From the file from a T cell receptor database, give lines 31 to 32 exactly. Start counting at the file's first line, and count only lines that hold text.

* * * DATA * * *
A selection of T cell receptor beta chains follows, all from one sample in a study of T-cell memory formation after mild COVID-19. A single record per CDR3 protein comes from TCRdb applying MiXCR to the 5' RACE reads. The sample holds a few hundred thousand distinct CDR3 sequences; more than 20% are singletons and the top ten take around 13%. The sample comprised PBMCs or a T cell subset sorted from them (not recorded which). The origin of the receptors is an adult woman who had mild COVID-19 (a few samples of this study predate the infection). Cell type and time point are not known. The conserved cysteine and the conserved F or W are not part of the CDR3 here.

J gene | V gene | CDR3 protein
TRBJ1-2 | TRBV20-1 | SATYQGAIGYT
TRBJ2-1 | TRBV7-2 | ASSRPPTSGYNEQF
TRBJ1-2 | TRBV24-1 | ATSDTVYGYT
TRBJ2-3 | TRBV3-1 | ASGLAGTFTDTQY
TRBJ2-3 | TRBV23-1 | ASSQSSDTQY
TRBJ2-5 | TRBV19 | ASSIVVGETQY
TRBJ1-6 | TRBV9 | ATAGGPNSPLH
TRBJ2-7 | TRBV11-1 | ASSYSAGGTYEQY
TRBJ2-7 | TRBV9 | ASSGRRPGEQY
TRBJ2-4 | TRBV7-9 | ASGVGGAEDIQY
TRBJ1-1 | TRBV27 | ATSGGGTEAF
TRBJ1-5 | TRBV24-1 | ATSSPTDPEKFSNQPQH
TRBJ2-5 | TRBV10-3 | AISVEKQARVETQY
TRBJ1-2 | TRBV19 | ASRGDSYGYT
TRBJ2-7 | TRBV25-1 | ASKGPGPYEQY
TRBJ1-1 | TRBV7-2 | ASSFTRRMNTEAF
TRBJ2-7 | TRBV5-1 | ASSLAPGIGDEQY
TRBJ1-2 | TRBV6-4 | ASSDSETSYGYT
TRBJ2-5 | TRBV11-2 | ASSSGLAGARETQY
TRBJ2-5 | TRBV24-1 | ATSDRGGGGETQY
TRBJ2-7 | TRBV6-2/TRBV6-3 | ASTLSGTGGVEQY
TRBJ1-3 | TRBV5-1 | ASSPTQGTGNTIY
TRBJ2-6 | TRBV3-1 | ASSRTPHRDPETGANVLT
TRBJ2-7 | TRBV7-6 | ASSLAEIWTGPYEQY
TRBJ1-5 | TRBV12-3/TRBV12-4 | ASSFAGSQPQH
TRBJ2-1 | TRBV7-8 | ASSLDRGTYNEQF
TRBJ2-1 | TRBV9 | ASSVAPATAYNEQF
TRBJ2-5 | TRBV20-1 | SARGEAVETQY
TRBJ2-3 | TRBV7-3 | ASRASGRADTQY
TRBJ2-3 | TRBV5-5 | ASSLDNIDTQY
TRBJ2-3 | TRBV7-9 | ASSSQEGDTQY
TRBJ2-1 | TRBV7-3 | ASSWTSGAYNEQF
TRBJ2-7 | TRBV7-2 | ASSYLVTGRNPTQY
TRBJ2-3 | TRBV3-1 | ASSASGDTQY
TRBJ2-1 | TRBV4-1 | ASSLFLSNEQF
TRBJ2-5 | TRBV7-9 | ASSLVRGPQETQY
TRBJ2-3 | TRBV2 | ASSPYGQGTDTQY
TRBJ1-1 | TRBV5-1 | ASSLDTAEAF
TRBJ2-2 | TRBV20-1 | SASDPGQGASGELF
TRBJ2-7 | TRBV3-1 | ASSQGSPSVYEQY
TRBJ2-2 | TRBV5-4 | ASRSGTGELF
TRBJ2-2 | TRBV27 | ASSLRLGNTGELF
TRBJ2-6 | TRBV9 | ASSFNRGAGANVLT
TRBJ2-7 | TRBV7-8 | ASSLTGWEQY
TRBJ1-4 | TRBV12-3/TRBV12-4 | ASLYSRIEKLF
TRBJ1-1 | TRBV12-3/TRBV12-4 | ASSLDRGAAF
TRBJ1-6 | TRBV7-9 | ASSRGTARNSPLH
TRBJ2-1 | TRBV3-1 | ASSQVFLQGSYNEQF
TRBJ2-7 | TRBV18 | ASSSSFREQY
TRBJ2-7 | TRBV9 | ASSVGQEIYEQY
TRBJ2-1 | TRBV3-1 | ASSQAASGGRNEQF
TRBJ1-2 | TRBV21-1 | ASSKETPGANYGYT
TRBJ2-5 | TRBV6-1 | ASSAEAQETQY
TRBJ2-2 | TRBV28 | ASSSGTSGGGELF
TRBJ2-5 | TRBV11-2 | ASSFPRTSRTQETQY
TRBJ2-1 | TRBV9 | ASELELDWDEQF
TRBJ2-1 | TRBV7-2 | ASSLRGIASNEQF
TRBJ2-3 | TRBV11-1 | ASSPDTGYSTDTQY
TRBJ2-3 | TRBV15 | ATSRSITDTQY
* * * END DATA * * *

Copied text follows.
TRBJ2-3 | TRBV7-3 | ASRASGRADTQY
TRBJ2-3 | TRBV5-5 | ASSLDNIDTQY